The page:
No it's not redundant - if it was me I'd enter the following;

 

swallowtail,butterfly,"swallowtail butterfly"

 

Entering "swallowtail butterfly" may (or may not) affect Alamy search results (Alamy's inner workings are a bit of a mystery). However, it will very probably improve external search engine results since forcing these two words to appear as a phrase is the only way to get them to appear next to each other in the alphabetically sorted keyword list which Alamy makes accessible to external search engines. Look at the keywords that appear below your images in Alamy webpage displayed to customer.

 

Some will argue that you don't need to use both commas and quotes and so 

 

swallowtail,butterfly,swallowtail butterfly

 

should work just as well.

 

I use both, as belt and braces measure, as there have been times when not using quotes didn't seem to produce the result I wanted.

 

PS. Don't forget to add the scientific name too!

Edited by M.Chapman

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As Mark said,

swallowtail,butterfly,"swallowtail butterfly". Is how I do it, too. At least on everything in the past year or two. And my stuff is found pretty high up in searches for the most part.

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I've been wondering the same about "London Bridge" recently. There are a lot of bridges in London. I've just done a search and I notice that 'London bridge' and 'bridge London' do bring up very different results.

Edited by Phil Robinson

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I've been wondering the same about "London Bridge" recently. There are a lot of bridges in London. I've just done a search and I notice that 'London bridge' and 'bridge London' do bring up very different results.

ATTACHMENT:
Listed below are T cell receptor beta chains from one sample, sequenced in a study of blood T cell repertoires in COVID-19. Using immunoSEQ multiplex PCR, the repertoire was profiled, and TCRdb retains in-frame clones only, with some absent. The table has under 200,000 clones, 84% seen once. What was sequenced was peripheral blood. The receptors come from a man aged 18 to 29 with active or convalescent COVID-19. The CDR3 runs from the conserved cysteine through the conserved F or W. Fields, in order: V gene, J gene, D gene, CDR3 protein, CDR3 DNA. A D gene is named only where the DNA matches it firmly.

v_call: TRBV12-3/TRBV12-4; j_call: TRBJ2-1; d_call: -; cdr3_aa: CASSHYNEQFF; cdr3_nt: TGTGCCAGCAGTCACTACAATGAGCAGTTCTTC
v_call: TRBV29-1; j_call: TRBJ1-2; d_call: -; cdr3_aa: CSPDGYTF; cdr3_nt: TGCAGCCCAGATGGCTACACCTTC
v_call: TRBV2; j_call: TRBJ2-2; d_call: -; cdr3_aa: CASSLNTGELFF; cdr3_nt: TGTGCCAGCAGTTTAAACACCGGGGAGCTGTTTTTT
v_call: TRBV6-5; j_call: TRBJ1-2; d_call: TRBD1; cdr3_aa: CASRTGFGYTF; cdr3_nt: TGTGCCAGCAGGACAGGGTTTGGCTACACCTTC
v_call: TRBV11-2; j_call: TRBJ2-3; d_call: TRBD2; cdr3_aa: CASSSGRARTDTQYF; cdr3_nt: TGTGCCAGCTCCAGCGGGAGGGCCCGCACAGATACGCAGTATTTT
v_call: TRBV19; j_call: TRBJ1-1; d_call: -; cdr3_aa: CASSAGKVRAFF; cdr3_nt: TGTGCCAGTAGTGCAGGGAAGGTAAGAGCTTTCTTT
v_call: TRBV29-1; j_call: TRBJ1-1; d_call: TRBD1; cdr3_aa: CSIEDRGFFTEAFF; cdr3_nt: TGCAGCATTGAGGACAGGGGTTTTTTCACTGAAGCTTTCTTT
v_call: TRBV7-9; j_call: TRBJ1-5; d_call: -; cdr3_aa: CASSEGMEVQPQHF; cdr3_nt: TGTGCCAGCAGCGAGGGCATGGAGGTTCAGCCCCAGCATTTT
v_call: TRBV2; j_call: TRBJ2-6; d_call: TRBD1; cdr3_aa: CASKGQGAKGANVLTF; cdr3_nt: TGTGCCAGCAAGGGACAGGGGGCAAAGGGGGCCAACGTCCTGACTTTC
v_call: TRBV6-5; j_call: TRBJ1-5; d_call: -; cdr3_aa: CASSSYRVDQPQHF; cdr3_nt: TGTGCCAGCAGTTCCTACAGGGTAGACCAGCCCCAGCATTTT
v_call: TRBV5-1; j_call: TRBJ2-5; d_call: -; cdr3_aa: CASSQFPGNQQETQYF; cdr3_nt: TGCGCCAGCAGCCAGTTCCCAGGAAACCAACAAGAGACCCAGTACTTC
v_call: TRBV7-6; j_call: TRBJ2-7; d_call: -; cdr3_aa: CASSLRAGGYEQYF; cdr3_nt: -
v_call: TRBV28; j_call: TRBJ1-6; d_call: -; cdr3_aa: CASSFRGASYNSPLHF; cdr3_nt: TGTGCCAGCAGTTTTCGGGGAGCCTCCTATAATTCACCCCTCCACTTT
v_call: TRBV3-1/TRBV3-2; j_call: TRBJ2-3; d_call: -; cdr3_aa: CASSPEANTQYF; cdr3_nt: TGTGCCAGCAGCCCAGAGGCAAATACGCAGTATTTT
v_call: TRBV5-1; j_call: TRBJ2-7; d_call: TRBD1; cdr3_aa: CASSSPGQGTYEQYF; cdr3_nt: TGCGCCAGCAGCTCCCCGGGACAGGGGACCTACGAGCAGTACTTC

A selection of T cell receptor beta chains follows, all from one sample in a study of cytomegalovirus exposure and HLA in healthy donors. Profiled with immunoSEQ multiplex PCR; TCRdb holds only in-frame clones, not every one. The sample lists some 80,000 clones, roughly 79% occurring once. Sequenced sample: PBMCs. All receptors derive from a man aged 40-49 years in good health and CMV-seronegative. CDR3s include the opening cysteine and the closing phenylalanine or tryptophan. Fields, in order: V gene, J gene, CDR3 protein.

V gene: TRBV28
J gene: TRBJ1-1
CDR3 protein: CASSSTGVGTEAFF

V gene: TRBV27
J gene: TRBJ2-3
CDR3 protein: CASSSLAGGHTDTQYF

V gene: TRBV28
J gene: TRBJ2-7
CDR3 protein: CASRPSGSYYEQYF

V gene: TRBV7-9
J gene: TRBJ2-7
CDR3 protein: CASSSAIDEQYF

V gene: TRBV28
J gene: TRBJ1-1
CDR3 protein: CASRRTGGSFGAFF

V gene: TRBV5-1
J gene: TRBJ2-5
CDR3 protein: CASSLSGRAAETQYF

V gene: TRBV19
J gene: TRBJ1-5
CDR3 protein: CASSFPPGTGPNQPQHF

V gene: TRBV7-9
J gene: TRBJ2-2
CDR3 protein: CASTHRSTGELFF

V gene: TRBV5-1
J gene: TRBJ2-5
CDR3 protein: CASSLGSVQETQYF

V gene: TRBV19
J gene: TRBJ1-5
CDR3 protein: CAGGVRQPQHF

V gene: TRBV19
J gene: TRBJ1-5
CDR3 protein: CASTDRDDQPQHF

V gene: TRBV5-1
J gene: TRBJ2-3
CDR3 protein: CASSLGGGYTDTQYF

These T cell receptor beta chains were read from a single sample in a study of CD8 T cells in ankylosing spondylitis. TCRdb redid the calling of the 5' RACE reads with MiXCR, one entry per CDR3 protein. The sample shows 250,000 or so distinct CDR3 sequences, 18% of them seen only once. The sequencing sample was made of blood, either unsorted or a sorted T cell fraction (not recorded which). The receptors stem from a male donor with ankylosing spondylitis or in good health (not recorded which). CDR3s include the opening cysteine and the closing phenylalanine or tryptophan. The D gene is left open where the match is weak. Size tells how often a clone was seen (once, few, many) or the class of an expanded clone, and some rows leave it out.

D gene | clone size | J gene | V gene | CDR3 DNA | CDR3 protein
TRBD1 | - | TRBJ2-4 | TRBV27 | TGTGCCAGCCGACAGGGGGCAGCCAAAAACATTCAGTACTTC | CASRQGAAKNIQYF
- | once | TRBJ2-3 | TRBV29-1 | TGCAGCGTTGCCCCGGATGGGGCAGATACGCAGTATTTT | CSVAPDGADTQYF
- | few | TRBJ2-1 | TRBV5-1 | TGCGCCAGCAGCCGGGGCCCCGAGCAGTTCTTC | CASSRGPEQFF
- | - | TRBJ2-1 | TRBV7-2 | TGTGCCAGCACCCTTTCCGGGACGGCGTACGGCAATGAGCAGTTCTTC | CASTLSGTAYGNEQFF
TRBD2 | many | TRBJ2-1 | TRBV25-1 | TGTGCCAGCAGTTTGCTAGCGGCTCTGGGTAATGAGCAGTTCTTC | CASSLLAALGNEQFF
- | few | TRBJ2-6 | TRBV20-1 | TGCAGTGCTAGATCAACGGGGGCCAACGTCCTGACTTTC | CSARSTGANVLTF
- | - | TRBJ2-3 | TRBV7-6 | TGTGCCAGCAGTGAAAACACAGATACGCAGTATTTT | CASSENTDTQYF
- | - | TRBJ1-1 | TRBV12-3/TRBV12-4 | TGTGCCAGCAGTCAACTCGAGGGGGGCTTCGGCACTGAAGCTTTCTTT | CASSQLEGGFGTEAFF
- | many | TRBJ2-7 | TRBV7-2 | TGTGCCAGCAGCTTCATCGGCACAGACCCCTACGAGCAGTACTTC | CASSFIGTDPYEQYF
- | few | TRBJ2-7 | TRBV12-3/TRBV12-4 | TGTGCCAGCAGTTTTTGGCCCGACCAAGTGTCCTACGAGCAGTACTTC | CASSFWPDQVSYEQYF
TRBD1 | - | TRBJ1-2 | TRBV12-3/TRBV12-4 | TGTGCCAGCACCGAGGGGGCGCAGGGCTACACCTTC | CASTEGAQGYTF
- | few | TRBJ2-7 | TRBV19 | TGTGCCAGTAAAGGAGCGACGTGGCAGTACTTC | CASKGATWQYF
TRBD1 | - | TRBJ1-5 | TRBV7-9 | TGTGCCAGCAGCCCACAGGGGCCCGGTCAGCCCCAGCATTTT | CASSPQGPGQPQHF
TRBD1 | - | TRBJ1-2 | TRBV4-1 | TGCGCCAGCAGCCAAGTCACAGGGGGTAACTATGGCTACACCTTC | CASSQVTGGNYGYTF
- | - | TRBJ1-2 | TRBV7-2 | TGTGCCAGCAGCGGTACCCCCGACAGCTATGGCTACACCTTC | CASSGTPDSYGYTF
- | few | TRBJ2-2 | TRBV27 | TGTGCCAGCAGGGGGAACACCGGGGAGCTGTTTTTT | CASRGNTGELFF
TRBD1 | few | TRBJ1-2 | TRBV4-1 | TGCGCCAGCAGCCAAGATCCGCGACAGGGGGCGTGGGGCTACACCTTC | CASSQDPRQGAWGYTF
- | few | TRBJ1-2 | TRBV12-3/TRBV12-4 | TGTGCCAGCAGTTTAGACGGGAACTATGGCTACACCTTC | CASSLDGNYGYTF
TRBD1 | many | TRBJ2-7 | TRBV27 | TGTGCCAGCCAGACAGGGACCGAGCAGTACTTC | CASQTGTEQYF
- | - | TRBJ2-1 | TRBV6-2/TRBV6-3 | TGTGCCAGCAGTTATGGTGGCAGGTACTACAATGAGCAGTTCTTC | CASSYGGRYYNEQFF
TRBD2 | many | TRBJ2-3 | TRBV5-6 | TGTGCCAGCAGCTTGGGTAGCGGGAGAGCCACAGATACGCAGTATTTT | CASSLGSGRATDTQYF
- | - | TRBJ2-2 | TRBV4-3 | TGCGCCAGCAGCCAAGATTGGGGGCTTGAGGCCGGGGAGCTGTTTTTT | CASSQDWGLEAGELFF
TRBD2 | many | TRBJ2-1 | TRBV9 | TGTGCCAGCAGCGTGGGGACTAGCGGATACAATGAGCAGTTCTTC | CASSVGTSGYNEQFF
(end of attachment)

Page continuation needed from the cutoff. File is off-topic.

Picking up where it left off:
Which is where AoA comes in handy.

Searches change over time as well. So it may well be that once they used to search for London bridge, but now they mostly are looking for bridge London.

The importance of word order has been with us for a couple of years now. Don't tell the others.

 

wim

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Totally agree with wiskerke on the nightmare part! I am living out that nightmare now. Have to go through over a thousand photos to redo most of the keywording :-S I should really have spent a lot more time at the beginning to fully understand the keywording. Strongly suggest you do likewise :-D

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I've been wondering the same about "London Bridge" recently. There are a lot of bridges in London. I've just done a search and I notice that 'London bridge' and 'bridge London' do bring up very different results.

 

Which is where AoA comes in handy.

Searches change over time as well. So it may well be that once they used to search for London bridge, but now they mostly are looking for bridge London.

The importance of word order has been with us for a couple of years now. Don't tell the others.

 

wim

 

 

 

Totally agree with wiskerke on the nightmare part! I am living out that nightmare now. Have to go through over a thousand photos to redo most of the keywording :-S I should really have spent a lot more time at the beginning to fully understand the keywording. Strongly suggest you do likewise :-D